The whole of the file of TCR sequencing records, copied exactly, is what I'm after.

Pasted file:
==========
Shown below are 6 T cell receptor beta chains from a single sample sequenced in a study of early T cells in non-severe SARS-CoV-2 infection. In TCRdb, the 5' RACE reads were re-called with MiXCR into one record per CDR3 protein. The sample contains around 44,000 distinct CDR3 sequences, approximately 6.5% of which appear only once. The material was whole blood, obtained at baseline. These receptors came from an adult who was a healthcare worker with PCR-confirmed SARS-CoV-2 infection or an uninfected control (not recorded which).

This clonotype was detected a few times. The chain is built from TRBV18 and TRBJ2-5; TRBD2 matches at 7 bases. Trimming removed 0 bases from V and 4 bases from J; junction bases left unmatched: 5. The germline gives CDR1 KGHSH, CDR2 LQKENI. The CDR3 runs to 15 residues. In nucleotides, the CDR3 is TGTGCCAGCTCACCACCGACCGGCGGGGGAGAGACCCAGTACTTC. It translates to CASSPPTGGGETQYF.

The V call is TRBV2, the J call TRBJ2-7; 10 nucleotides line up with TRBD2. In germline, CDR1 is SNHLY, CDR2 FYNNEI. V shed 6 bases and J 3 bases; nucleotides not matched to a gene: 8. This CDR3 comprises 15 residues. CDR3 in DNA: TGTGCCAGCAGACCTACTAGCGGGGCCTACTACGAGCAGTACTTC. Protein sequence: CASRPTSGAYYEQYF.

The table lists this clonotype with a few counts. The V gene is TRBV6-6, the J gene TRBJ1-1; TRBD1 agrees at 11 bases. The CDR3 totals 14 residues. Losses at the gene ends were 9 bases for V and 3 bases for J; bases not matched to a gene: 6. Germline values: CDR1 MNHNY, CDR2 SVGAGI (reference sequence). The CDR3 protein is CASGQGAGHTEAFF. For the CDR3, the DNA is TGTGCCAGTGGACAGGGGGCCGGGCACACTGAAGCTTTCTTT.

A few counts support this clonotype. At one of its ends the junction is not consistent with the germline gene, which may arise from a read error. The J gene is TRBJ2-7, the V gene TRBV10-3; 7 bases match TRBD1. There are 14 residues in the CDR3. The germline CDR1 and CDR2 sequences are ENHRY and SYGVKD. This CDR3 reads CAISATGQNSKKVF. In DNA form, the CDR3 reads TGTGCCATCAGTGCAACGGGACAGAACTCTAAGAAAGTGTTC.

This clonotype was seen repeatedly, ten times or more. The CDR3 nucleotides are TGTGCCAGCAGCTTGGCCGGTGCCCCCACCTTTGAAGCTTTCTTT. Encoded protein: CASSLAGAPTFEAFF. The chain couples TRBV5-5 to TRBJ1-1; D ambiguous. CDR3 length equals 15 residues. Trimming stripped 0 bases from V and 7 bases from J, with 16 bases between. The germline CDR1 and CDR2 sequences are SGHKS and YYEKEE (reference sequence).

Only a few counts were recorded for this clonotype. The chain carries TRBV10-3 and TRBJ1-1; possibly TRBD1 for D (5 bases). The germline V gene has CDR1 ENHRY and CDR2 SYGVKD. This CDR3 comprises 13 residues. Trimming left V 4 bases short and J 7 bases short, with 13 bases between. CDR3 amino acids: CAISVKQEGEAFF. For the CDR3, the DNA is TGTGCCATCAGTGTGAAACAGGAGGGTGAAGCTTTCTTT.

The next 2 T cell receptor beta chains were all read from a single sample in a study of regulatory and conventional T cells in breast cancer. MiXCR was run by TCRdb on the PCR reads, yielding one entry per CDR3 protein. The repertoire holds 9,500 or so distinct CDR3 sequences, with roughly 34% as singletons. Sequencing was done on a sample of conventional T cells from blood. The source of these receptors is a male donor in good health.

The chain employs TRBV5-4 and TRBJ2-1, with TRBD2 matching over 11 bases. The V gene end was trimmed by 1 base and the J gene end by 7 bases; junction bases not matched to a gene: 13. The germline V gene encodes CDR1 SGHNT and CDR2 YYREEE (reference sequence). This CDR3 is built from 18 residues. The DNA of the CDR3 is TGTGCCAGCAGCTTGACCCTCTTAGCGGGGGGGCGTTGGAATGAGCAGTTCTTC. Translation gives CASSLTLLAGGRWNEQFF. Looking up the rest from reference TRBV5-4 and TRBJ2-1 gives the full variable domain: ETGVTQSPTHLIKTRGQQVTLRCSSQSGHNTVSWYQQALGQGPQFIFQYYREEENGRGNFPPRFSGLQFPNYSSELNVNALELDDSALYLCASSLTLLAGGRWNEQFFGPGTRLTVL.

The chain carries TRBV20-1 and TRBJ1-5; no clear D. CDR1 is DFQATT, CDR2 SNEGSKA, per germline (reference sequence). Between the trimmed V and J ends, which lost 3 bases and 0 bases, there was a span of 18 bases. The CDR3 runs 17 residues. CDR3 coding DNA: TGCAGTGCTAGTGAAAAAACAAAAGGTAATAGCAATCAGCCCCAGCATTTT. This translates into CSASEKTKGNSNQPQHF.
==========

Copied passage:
Shown below are 6 T cell receptor beta chains from a single sample sequenced in a study of early T cells in non-severe SARS-CoV-2 infection. In TCRdb, the 5' RACE reads were re-called with MiXCR into one record per CDR3 protein. The sample contains around 44,000 distinct CDR3 sequences, approximately 6.5% of which appear only once. The material was whole blood, obtained at baseline. These receptors came from an adult who was a healthcare worker with PCR-confirmed SARS-CoV-2 infection or an uninfected control (not recorded which).

This clonotype was detected a few times. The chain is built from TRBV18 and TRBJ2-5; TRBD2 matches at 7 bases. Trimming removed 0 bases from V and 4 bases from J; junction bases left unmatched: 5. The germline gives CDR1 KGHSH, CDR2 LQKENI. The CDR3 runs to 15 residues. In nucleotides, the CDR3 is TGTGCCAGCTCACCACCGACCGGCGGGGGAGAGACCCAGTACTTC. It translates to CASSPPTGGGETQYF.

The V call is TRBV2, the J call TRBJ2-7; 10 nucleotides line up with TRBD2. In germline, CDR1 is SNHLY, CDR2 FYNNEI. V shed 6 bases and J 3 bases; nucleotides not matched to a gene: 8. This CDR3 comprises 15 residues. CDR3 in DNA: TGTGCCAGCAGACCTACTAGCGGGGCCTACTACGAGCAGTACTTC. Protein sequence: CASRPTSGAYYEQYF.

The table lists this clonotype with a few counts. The V gene is TRBV6-6, the J gene TRBJ1-1; TRBD1 agrees at 11 bases. The CDR3 totals 14 residues. Losses at the gene ends were 9 bases for V and 3 bases for J; bases not matched to a gene: 6. Germline values: CDR1 MNHNY, CDR2 SVGAGI (reference sequence). The CDR3 protein is CASGQGAGHTEAFF. For the CDR3, the DNA is TGTGCCAGTGGACAGGGGGCCGGGCACACTGAAGCTTTCTTT.

A few counts support this clonotype. At one of its ends the junction is not consistent with the germline gene, which may arise from a read error. The J gene is TRBJ2-7, the V gene TRBV10-3; 7 bases match TRBD1. There are 14 residues in the CDR3. The germline CDR1 and CDR2 sequences are ENHRY and SYGVKD. This CDR3 reads CAISATGQNSKKVF. In DNA form, the CDR3 reads TGTGCCATCAGTGCAACGGGACAGAACTCTAAGAAAGTGTTC.

This clonotype was seen repeatedly, ten times or more. The CDR3 nucleotides are TGTGCCAGCAGCTTGGCCGGTGCCCCCACCTTTGAAGCTTTCTTT. Encoded protein: CASSLAGAPTFEAFF. The chain couples TRBV5-5 to TRBJ1-1; D ambiguous. CDR3 length equals 15 residues. Trimming stripped 0 bases from V and 7 bases from J, with 16 bases between. The germline CDR1 and CDR2 sequences are SGHKS and YYEKEE (reference sequence).

Only a few counts were recorded for this clonotype. The chain carries TRBV10-3 and TRBJ1-1; possibly TRBD1 for D (5 bases). The germline V gene has CDR1 ENHRY and CDR2 SYGVKD. This CDR3 comprises 13 residues. Trimming left V 4 bases short and J 7 bases short, with 13 bases between. CDR3 amino acids: CAISVKQEGEAFF. For the CDR3, the DNA is TGTGCCATCAGTGTGAAACAGGAGGGTGAAGCTTTCTTT.

The next 2 T cell receptor beta chains were all read from a single sample in a study of regulatory and conventional T cells in breast cancer. MiXCR was run by TCRdb on the PCR reads, yielding one entry per CDR3 protein. The repertoire holds 9,500 or so distinct CDR3 sequences, with roughly 34% as singletons. Sequencing was done on a sample of conventional T cells from blood. The source of these receptors is a male donor in good health.

The chain employs TRBV5-4 and TRBJ2-1, with TRBD2 matching over 11 bases. The V gene end was trimmed by 1 base and the J gene end by 7 bases; junction bases not matched to a gene: 13. The germline V gene encodes CDR1 SGHNT and CDR2 YYREEE (reference sequence). This CDR3 is built from 18 residues. The DNA of the CDR3 is TGTGCCAGCAGCTTGACCCTCTTAGCGGGGGGGCGTTGGAATGAGCAGTTCTTC. Translation gives CASSLTLLAGGRWNEQFF. Looking up the rest from reference TRBV5-4 and TRBJ2-1 gives the full variable domain: ETGVTQSPTHLIKTRGQQVTLRCSSQSGHNTVSWYQQALGQGPQFIFQYYREEENGRGNFPPRFSGLQFPNYSSELNVNALELDDSALYLCASSLTLLAGGRWNEQFFGPGTRLTVL.

The chain carries TRBV20-1 and TRBJ1-5; no clear D. CDR1 is DFQATT, CDR2 SNEGSKA, per germline (reference sequence). Between the trimmed V and J ends, which lost 3 bases and 0 bases, there was a span of 18 bases. The CDR3 runs 17 residues. CDR3 coding DNA: TGCAGTGCTAGTGAAAAAACAAAAGGTAATAGCAATCAGCCCCAGCATTTT. This translates into CSASEKTKGNSNQPQHF.